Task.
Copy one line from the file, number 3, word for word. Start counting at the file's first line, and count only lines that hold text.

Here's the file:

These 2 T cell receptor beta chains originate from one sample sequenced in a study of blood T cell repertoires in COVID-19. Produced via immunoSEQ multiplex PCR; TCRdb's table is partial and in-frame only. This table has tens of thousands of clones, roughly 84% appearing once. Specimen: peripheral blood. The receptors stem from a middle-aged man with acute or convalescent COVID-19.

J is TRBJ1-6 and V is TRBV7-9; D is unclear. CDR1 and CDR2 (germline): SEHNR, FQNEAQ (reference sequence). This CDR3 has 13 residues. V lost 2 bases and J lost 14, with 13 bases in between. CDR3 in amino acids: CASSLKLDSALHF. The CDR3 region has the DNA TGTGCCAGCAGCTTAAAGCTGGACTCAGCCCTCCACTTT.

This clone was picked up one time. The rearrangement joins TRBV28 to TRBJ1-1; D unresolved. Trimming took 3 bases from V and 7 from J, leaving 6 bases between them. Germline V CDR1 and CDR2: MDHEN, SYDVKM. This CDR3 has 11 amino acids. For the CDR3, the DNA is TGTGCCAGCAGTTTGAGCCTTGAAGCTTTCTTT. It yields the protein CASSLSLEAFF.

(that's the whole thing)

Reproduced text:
This clone was picked up one time. The rearrangement joins TRBV28 to TRBJ1-1; D unresolved. Trimming took 3 bases from V and 7 from J, leaving 6 bases between them. Germline V CDR1 and CDR2: MDHEN, SYDVKM. This CDR3 has 11 amino acids. For the CDR3, the DNA is TGTGCCAGCAGTTTGAGCCTTGAAGCTTTCTTT. It yields the protein CASSLSLEAFF.